New Orleans, L.A. (April 26, 2018) -- The National Wildlife Federation (NWF) and the Tulane University ByWater Institute today released recommendations on how the City of New Orleans can actively build coastal resiliency across the metro region.
The recommendations are the result of a planning session held earlier this year when 40 representatives of business and industry, state and local governments, academia, non-profit organizations and community-based groups met to discuss how the City can assist in making coastal Louisiana a more physically, economically and socially resilient system.
The recommendations center around three themes: coordinating with regional partners across city departments, communicating the rationale for immediate and sustained action and promoting equitable solutions that enable New Orleans and the region to thrive.
“The reality is that, while many residents may not think of New Orleans this way, our Crescent City is a coastal city,” said David Muth , director of NWF’s Gulf Restoration Program. “Healthy coastal wetlands all around New Orleans provide a critical buffer from storm surge and protection for our communities. Without them, our citizens are at increased risk from the impacts of extreme storms and sea level rise.”
Tulane President Mike Fitts said the report highlights the inextricable link between the future of New Orleans and future of Louisiana’s coast.
“As our home for 184 years, the health and sustainability of New Orleans as a coastal city is a top priority of Tulane University,” he said. “We are proud to join the National Wildlife Federation and the leadership of the City of New Orleans as partners in securing the future of our hometown by increasing coastal research, resiliency and adaptation.”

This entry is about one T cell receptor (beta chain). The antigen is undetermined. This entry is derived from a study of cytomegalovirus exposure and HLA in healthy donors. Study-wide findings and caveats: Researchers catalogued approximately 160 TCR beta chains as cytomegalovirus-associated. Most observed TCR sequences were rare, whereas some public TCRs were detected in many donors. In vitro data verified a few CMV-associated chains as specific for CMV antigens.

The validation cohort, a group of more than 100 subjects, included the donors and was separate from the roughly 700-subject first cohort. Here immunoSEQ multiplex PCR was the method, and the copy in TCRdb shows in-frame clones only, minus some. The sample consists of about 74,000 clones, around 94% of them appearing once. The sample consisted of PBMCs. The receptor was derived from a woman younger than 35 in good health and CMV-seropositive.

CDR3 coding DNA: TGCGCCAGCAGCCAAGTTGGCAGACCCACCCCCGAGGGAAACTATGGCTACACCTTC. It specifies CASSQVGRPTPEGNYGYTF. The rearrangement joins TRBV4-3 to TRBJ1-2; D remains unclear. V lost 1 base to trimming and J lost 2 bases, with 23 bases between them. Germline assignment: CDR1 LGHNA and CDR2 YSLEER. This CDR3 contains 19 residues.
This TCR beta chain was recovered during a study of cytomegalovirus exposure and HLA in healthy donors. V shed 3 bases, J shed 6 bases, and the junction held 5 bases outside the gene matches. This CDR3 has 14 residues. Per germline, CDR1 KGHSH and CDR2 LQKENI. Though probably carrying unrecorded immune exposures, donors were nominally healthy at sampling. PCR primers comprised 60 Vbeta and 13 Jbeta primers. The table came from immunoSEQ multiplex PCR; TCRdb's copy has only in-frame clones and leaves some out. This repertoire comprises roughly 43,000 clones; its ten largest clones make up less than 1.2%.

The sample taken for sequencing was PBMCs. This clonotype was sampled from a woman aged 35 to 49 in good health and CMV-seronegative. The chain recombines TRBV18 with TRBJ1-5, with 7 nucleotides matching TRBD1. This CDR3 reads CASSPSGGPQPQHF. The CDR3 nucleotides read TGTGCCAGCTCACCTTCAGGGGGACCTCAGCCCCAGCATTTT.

Muth said the recommendations provide concrete steps forward for the City to create a path of forward-thinking resilience, accounting for coastal adaptation and restoration of nearby wetlands.
They include maintaining affordable insurance options for residents and businesses, supporting New Orleans communities inside and outside the levee system, creating an economic development plan for the water economy and engaging youth in issues related to the coastal environments.
Mayor Mitch Landrieu said the City of New Orleans is committed to being part of the solution.
“Climate change is a threat that affects us all, and it is a real and present danger to our coastal communities,” he said. “Here in Louisiana, we face a triple threat: subsidence, coastal erosion and sea level rise. If unchecked, New Orleans, like many coastal cities, will cease to exist. Time is of the essence in combatting this critical existential threat, and our coastal city is on the front line.”
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